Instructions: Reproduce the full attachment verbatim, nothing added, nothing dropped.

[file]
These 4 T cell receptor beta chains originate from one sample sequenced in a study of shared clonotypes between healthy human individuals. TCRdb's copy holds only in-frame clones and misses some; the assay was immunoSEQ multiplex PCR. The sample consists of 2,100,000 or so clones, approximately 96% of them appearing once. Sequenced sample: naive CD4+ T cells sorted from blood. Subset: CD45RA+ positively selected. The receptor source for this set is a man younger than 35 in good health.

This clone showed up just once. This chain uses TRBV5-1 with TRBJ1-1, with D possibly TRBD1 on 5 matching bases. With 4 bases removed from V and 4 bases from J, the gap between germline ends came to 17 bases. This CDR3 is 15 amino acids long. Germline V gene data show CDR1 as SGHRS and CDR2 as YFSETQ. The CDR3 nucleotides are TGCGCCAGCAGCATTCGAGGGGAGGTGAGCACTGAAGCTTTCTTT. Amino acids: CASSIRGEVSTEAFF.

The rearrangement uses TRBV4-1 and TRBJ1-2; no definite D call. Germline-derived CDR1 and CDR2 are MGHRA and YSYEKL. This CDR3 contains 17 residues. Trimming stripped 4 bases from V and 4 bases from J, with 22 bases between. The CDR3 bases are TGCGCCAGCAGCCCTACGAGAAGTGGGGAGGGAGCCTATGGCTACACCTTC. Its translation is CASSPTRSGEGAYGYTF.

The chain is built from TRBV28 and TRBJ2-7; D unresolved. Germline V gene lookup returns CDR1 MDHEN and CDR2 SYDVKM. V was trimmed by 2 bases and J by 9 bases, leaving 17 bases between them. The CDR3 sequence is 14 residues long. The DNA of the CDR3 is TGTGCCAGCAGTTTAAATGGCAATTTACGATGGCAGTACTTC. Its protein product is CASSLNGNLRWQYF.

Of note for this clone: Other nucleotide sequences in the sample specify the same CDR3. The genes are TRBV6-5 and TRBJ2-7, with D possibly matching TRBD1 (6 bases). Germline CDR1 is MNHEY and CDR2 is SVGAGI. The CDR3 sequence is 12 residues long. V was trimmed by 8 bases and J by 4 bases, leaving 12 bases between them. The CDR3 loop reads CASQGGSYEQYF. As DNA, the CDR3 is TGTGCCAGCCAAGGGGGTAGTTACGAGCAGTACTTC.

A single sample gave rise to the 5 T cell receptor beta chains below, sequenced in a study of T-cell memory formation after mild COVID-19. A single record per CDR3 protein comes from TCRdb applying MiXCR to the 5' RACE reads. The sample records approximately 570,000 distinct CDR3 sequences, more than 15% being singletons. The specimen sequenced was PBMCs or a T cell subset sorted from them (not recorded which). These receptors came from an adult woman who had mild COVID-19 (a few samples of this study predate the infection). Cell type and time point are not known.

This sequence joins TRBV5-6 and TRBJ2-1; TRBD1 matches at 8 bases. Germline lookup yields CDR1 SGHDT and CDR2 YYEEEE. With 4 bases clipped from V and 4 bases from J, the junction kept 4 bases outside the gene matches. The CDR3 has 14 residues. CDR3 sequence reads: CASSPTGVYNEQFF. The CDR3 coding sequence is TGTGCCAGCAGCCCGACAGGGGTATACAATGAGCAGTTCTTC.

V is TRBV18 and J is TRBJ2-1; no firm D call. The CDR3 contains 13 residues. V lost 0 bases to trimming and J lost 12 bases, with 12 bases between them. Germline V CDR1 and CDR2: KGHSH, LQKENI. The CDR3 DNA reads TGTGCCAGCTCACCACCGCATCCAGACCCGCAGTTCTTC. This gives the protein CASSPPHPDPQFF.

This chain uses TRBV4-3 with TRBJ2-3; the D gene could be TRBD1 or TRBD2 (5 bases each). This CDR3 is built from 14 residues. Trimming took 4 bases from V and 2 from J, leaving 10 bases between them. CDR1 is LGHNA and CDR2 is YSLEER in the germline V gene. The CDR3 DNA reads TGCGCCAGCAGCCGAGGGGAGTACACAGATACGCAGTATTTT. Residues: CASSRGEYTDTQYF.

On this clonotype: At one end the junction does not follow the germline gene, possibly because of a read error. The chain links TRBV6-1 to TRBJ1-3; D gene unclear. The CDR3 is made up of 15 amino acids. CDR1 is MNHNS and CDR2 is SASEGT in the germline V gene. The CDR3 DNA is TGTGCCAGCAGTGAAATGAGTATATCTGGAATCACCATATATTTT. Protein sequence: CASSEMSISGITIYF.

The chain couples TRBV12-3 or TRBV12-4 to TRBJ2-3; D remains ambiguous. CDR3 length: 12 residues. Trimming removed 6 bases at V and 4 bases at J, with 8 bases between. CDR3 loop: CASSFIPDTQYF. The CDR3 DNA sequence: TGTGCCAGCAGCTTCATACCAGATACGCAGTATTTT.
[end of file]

These 4 T cell receptor beta chains originate from one sample sequenced in a study of shared clonotypes between healthy human individuals. TCRdb's copy holds only in-frame clones and misses some; the assay was immunoSEQ multiplex PCR. The sample consists of 2,100,000 or so clones, approximately 96% of them appearing once. Sequenced sample: naive CD4+ T cells sorted from blood. Subset: CD45RA+ positively selected. The receptor source for this set is a man younger than 35 in good health.

This clone showed up just once. This chain uses TRBV5-1 with TRBJ1-1, with D possibly TRBD1 on 5 matching bases. With 4 bases removed from V and 4 bases from J, the gap between germline ends came to 17 bases. This CDR3 is 15 amino acids long. Germline V gene data show CDR1 as SGHRS and CDR2 as YFSETQ. The CDR3 nucleotides are TGCGCCAGCAGCATTCGAGGGGAGGTGAGCACTGAAGCTTTCTTT. Amino acids: CASSIRGEVSTEAFF.

The rearrangement uses TRBV4-1 and TRBJ1-2; no definite D call. Germline-derived CDR1 and CDR2 are MGHRA and YSYEKL. This CDR3 contains 17 residues. Trimming stripped 4 bases from V and 4 bases from J, with 22 bases between. The CDR3 bases are TGCGCCAGCAGCCCTACGAGAAGTGGGGAGGGAGCCTATGGCTACACCTTC. Its translation is CASSPTRSGEGAYGYTF.

The chain is built from TRBV28 and TRBJ2-7; D unresolved. Germline V gene lookup returns CDR1 MDHEN and CDR2 SYDVKM. V was trimmed by 2 bases and J by 9 bases, leaving 17 bases between them. The CDR3 sequence is 14 residues long. The DNA of the CDR3 is TGTGCCAGCAGTTTAAATGGCAATTTACGATGGCAGTACTTC. Its protein product is CASSLNGNLRWQYF.

Of note for this clone: Other nucleotide sequences in the sample specify the same CDR3. The genes are TRBV6-5 and TRBJ2-7, with D possibly matching TRBD1 (6 bases). Germline CDR1 is MNHEY and CDR2 is SVGAGI. The CDR3 sequence is 12 residues long. V was trimmed by 8 bases and J by 4 bases, leaving 12 bases between them. The CDR3 loop reads CASQGGSYEQYF. As DNA, the CDR3 is TGTGCCAGCCAAGGGGGTAGTTACGAGCAGTACTTC.

A single sample gave rise to the 5 T cell receptor beta chains below, sequenced in a study of T-cell memory formation after mild COVID-19. A single record per CDR3 protein comes from TCRdb applying MiXCR to the 5' RACE reads. The sample records approximately 570,000 distinct CDR3 sequences, more than 15% being singletons. The specimen sequenced was PBMCs or a T cell subset sorted from them (not recorded which). These receptors came from an adult woman who had mild COVID-19 (a few samples of this study predate the infection). Cell type and time point are not known.

This sequence joins TRBV5-6 and TRBJ2-1; TRBD1 matches at 8 bases. Germline lookup yields CDR1 SGHDT and CDR2 YYEEEE. With 4 bases clipped from V and 4 bases from J, the junction kept 4 bases outside the gene matches. The CDR3 has 14 residues. CDR3 sequence reads: CASSPTGVYNEQFF. The CDR3 coding sequence is TGTGCCAGCAGCCCGACAGGGGTATACAATGAGCAGTTCTTC.

V is TRBV18 and J is TRBJ2-1; no firm D call. The CDR3 contains 13 residues. V lost 0 bases to trimming and J lost 12 bases, with 12 bases between them. Germline V CDR1 and CDR2: KGHSH, LQKENI. The CDR3 DNA reads TGTGCCAGCTCACCACCGCATCCAGACCCGCAGTTCTTC. This gives the protein CASSPPHPDPQFF.

This chain uses TRBV4-3 with TRBJ2-3; the D gene could be TRBD1 or TRBD2 (5 bases each). This CDR3 is built from 14 residues. Trimming took 4 bases from V and 2 from J, leaving 10 bases between them. CDR1 is LGHNA and CDR2 is YSLEER in the germline V gene. The CDR3 DNA reads TGCGCCAGCAGCCGAGGGGAGTACACAGATACGCAGTATTTT. Residues: CASSRGEYTDTQYF.

On this clonotype: At one end the junction does not follow the germline gene, possibly because of a read error. The chain links TRBV6-1 to TRBJ1-3; D gene unclear. The CDR3 is made up of 15 amino acids. CDR1 is MNHNS and CDR2 is SASEGT in the germline V gene. The CDR3 DNA is TGTGCCAGCAGTGAAATGAGTATATCTGGAATCACCATATATTTT. Protein sequence: CASSEMSISGITIYF.

The chain couples TRBV12-3 or TRBV12-4 to TRBJ2-3; D remains ambiguous. CDR3 length: 12 residues. Trimming removed 6 bases at V and 4 bases at J, with 8 bases between. CDR3 loop: CASSFIPDTQYF. The CDR3 DNA sequence: TGTGCCAGCAGCTTCATACCAGATACGCAGTATTTT.